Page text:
Vitamin K


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Vitamin K - Food Sources and Deficiency Symptoms

Vitamin K is a fat-soluble vitamin, which can be produced in the intestines. There are two naturally occurring forms of vitamin K. i.e. K1, also called phylloquinone, is found in plants and vitamin K2, also called menaquinone, which can be synthesized by many bacteria. Vitamin K3, menadione, is a synthetic form of this vitamin which is manmade.

Vitamin K denotes a group of 2-methilo-naphthoquinone derivatives. They are human vitamins , lipophilic and therefore hydrophobic. Viotamin K is needed for the synthesis of several proteins that mediate both coagulation and anticoagulation. Vitamin K deficiency is manifest as a tendency to bleed excessively. Indeed, many commercially-available rodent poisons are compounds that interfere with vitamin K and kill by inducing lethal hemorrhage.

A vitamin K deficiency is fairly uncommon in healthy adults, because bacteria in the intestines synthesize the vitamin. It may however occur in individuals that take medicinal vitamin K antagonists.

Sources of Vitamin K:-

The important sources of vitamin K are as:-

  • It is mainly found in cabbage, cauliflower, spinach, cereals, soybeans, and other vegetables. Vitamin K is also made by the bacteria that line the gastrointestinal tract.
  • Vitamin K is found in a number of foods, including leafy greens. The chief source of vitamin K is synthesis by bacteria in the large intestine , and in most cases, absence of dietary vitamin K is not at all deleterious.
  • Vitamin K is a fat-soluble vitamin and both dietary and microbial vitamin K are absorbed into intestinal lymph along with other lipids. The fetus obtains vitamin K from its mother by transplacental transfer.

Deficiency of Vitamin K:

Deficiency in vitamin K and resulting hemorrhagic disease can result from several situations:

  • One form of vitamin K deficiency is hemorrhagic disease of the newborn, characterized by a tendency to bleed.
  • Poisoning with vitamin K antagonists : In severe condition, a vitamin K deficiency can leads to death by bleeding.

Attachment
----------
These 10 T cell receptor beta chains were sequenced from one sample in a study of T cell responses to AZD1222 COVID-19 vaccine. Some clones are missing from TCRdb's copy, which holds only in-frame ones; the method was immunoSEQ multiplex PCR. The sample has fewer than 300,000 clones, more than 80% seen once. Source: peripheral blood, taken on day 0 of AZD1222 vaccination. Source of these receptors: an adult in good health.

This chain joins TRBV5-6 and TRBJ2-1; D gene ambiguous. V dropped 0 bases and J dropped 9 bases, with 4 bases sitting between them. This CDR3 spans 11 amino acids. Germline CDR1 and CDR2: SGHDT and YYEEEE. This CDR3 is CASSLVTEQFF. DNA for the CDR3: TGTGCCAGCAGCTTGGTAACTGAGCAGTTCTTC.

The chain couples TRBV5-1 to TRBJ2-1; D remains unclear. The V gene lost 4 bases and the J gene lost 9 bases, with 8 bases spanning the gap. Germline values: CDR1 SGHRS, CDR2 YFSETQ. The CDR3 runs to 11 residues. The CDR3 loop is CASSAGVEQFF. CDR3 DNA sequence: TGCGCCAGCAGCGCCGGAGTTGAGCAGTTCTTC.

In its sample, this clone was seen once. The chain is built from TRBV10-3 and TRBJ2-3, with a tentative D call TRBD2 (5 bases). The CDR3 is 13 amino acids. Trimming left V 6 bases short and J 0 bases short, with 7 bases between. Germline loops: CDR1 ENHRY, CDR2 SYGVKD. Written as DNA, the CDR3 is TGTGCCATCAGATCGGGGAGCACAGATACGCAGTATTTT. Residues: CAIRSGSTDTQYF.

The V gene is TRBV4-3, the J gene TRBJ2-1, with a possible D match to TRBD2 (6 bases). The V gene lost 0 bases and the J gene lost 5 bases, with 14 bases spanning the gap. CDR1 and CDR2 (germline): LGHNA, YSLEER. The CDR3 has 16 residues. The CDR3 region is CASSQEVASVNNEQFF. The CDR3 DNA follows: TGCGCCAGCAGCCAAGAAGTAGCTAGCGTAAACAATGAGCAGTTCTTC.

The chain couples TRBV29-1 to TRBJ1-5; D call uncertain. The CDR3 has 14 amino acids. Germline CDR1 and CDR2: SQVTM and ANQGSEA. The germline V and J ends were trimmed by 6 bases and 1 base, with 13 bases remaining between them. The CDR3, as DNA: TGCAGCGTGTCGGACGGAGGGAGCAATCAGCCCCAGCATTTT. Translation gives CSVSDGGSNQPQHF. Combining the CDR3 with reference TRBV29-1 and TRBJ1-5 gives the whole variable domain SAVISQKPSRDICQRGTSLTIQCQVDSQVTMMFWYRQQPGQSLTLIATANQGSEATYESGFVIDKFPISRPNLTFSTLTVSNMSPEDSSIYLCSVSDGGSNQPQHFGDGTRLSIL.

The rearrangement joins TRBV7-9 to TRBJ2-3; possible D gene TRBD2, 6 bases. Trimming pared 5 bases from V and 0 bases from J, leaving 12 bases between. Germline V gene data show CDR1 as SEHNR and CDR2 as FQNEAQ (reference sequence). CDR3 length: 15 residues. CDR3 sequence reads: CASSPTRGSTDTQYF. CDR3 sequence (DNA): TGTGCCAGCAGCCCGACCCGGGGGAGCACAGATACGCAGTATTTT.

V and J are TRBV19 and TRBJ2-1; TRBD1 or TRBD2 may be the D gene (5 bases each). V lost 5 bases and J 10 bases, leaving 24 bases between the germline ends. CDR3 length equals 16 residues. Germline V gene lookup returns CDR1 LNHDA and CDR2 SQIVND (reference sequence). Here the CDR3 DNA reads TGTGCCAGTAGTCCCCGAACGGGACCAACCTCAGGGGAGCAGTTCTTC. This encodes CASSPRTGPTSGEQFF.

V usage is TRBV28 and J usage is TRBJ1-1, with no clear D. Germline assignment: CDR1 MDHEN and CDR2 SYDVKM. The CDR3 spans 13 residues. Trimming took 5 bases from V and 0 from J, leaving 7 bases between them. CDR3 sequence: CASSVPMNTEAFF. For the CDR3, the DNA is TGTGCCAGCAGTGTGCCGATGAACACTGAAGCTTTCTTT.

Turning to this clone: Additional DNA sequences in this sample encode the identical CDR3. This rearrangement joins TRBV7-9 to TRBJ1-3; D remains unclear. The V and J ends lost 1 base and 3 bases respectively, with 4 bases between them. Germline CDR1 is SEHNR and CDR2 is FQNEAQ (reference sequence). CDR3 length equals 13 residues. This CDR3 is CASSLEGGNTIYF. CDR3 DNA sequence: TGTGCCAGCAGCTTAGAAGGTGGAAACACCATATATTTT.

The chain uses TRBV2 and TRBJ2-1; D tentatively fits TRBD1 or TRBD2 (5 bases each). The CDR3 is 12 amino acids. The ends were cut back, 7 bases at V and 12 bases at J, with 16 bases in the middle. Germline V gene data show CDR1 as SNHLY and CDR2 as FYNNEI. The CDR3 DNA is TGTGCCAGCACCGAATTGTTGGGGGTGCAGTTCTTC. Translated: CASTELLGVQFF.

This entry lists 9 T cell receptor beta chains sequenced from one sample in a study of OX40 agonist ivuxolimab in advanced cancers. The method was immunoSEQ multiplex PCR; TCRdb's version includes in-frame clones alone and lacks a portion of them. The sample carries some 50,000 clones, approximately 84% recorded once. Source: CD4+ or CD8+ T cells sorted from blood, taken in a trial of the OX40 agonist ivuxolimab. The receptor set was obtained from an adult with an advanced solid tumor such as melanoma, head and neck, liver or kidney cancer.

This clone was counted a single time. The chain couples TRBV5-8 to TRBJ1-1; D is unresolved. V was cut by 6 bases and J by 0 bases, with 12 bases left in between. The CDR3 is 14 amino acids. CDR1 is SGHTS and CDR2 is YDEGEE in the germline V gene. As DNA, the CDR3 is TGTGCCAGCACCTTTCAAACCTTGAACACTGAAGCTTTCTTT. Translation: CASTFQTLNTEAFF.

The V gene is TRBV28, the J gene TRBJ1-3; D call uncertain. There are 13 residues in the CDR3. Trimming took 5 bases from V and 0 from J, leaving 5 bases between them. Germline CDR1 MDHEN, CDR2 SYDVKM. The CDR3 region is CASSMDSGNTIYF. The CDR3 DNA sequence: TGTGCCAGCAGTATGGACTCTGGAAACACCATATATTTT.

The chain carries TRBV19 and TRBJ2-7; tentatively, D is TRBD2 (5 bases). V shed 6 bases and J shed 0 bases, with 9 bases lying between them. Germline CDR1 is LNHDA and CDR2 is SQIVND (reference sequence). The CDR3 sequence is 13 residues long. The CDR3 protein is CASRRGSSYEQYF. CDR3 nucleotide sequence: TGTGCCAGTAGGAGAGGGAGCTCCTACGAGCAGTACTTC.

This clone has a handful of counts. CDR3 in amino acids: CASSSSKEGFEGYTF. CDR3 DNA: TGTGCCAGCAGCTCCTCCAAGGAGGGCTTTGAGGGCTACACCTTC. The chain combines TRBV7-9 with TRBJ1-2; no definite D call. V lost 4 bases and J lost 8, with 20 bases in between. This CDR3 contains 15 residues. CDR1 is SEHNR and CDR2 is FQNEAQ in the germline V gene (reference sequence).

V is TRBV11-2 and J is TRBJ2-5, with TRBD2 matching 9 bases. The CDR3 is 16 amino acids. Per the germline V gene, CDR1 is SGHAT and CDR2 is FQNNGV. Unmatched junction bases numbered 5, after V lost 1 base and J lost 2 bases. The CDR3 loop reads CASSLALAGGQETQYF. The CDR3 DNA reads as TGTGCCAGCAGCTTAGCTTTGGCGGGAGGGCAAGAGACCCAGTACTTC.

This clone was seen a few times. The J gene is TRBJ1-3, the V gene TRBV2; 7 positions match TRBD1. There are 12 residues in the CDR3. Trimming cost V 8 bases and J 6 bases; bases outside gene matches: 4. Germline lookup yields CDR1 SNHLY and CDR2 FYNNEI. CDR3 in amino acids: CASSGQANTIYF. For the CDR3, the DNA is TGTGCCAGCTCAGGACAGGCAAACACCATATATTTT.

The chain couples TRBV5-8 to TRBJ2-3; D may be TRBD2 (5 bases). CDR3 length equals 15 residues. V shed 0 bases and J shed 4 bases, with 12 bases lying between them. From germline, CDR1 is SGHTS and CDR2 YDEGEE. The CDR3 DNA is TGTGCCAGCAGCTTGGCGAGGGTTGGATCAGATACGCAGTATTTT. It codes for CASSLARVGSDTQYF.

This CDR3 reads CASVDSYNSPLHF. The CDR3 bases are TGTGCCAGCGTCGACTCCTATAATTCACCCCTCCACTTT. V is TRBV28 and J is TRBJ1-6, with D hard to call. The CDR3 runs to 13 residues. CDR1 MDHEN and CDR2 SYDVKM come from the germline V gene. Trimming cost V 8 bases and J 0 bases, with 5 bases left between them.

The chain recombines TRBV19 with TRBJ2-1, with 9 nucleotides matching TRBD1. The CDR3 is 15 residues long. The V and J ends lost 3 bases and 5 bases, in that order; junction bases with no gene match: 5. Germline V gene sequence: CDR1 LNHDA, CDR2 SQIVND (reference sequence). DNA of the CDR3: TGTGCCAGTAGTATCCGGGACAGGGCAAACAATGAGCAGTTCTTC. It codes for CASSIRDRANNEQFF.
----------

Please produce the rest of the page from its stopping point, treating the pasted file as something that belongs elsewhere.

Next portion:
• Liver disease : Vitamin K, as a fat-soluble vitamin, requires proper lipid absorption for its own absorption. Liver disease that results in decreased bile salt synthesis leads to impaired vitamin K absorption and deficiency.
  • Intestinal disease : This disease result in lipid malabsorption in the small intestine can lead to defects in absorption of vitamin K, as discussed above for liver.
  • Disorders that interfere with fat absorption can reduce the absorption of vitamin K and cause vitamin K deficiency. Taking large amounts of mineral oil may reduce the absorption of vitamin K. A vitamin K injection is usually given to newborns to protect them from this disease. Breastfed infants who have not received this injection at birth are especially susceptible to vitamin K deficiency.

Functions of Vitamin-K:

  • Vitamin K protects the heart: The heart attack is associated with calcification of the aorta, especially in young men. It is mainly due to deficiency of vitamin K.
  • Vitamin K works through an amino acid called "Gla," which stands for gamma-carboxyglutamic acid. Gla is part of a certain kind of protein that controls calcium.
  • Vitamin K provides strength to the bones and muscles.
  • Vitamin K performs a feat on the proteins called "carboxylation." Carboxylation gives the proteins claws so they can hold onto calcium.
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